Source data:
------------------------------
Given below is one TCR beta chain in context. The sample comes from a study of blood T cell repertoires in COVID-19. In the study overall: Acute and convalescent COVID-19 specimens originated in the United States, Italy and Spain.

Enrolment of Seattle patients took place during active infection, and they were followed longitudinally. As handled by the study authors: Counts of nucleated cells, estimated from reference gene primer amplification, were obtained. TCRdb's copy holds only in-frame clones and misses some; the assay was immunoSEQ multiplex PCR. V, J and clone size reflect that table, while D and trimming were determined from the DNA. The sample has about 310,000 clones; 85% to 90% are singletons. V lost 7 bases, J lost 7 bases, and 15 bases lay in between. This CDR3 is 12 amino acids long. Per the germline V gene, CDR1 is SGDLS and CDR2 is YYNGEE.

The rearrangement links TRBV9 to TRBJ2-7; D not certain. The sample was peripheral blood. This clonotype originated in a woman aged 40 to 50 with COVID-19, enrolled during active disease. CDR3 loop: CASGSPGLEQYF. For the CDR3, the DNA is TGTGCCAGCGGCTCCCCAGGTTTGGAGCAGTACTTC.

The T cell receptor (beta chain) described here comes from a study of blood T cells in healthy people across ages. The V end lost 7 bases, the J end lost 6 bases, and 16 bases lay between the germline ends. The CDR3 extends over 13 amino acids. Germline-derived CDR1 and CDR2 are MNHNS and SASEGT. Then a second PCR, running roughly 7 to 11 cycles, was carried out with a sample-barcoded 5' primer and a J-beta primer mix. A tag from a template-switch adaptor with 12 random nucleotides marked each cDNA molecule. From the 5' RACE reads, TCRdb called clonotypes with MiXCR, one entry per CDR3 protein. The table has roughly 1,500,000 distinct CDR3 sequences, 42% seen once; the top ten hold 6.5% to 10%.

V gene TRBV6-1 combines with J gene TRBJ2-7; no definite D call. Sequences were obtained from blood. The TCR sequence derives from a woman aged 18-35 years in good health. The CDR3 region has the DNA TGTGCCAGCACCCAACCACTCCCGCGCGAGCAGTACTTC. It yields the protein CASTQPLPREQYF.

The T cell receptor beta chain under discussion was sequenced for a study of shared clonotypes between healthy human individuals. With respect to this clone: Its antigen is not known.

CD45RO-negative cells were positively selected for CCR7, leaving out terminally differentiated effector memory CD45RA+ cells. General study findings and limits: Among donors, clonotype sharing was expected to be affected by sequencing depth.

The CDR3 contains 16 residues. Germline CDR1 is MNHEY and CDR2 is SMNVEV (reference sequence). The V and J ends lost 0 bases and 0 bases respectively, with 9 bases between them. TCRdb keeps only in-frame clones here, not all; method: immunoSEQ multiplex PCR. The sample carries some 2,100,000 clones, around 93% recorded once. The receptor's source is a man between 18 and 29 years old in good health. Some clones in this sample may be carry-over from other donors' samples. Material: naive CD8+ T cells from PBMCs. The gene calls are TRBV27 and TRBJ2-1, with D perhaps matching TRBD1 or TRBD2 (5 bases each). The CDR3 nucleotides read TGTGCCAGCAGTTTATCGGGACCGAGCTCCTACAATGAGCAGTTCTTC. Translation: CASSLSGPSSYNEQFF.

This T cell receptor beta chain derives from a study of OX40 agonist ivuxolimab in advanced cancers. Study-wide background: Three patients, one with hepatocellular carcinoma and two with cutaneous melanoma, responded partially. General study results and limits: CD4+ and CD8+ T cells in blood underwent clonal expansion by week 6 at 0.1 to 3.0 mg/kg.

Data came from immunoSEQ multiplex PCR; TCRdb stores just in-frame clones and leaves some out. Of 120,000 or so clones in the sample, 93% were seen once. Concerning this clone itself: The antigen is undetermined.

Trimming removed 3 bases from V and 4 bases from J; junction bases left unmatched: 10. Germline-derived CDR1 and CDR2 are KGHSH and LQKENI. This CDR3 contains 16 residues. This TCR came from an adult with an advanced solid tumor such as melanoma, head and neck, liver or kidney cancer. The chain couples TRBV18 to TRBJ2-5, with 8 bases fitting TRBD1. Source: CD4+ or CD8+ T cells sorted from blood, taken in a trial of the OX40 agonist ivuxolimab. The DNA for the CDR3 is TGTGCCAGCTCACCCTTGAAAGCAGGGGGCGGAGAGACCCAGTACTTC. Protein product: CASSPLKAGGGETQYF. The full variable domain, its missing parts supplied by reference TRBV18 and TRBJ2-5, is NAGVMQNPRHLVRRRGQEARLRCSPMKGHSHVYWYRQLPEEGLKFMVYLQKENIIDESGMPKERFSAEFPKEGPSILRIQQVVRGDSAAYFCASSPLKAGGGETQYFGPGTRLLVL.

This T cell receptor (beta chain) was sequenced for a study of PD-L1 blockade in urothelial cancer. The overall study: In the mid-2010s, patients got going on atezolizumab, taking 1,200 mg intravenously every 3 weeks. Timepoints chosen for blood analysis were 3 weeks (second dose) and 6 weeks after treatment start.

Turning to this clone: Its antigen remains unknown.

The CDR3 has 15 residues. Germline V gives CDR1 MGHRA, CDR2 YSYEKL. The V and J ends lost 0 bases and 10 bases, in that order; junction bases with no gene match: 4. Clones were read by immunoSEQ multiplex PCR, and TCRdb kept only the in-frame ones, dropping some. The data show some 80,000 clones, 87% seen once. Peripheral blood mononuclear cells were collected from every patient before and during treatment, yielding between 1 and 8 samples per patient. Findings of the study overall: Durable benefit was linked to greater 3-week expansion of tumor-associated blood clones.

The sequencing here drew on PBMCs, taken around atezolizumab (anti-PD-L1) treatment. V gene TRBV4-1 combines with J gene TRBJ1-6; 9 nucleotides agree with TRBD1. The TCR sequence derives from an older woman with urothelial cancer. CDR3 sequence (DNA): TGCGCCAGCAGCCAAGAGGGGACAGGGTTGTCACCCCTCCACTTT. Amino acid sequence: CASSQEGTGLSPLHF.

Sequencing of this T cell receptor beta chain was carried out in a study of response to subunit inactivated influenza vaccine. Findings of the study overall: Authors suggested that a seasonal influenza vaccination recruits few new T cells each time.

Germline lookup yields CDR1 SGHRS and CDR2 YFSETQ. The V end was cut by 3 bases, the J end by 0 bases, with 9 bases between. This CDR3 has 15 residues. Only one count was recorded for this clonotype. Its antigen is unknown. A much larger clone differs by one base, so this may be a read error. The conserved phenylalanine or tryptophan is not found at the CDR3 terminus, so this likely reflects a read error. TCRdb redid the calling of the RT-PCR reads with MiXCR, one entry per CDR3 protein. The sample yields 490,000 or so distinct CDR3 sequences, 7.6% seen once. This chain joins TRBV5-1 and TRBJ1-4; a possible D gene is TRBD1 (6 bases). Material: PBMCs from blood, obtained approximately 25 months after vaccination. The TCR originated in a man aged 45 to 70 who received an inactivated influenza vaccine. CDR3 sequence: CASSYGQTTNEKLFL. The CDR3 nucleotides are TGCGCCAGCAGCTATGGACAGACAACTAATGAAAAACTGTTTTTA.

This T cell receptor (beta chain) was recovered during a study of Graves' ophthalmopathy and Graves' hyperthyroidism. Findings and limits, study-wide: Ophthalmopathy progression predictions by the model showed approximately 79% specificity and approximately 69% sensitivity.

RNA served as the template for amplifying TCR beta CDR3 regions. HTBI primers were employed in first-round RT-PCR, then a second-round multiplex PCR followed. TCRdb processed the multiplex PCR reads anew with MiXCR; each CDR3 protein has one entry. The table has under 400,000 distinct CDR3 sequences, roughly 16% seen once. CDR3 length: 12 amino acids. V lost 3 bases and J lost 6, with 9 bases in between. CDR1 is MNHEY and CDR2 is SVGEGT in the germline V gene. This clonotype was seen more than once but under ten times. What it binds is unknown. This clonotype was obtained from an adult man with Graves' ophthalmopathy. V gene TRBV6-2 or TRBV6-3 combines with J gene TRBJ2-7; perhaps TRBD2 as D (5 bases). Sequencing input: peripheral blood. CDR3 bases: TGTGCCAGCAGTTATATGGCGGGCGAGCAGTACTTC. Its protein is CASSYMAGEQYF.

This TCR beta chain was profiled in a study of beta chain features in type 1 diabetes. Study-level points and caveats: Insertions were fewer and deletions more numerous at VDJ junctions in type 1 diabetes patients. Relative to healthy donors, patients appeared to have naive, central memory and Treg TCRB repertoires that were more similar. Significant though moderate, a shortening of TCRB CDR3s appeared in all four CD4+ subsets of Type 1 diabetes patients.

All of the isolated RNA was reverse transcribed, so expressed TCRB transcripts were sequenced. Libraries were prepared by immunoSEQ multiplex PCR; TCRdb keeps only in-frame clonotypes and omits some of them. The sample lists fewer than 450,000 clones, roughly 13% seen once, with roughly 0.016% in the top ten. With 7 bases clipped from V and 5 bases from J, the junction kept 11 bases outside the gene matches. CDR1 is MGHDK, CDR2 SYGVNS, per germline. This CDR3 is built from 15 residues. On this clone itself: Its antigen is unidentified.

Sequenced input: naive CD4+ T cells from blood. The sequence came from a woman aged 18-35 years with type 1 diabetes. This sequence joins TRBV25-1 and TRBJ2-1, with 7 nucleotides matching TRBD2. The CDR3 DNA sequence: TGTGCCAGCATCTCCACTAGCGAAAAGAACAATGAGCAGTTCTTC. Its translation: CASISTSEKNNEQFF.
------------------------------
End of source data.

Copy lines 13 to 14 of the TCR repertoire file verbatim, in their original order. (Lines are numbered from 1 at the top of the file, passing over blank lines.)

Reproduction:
Turning to this clone: Its antigen remains unknown.

The CDR3 has 15 residues. Germline V gives CDR1 MGHRA, CDR2 YSYEKL. The V and J ends lost 0 bases and 10 bases, in that order; junction bases with no gene match: 4. Clones were read by immunoSEQ multiplex PCR, and TCRdb kept only the in-frame ones, dropping some. The data show some 80,000 clones, 87% seen once. Peripheral blood mononuclear cells were collected from every patient before and during treatment, yielding between 1 and 8 samples per patient. Findings of the study overall: Durable benefit was linked to greater 3-week expansion of tumor-associated blood clones.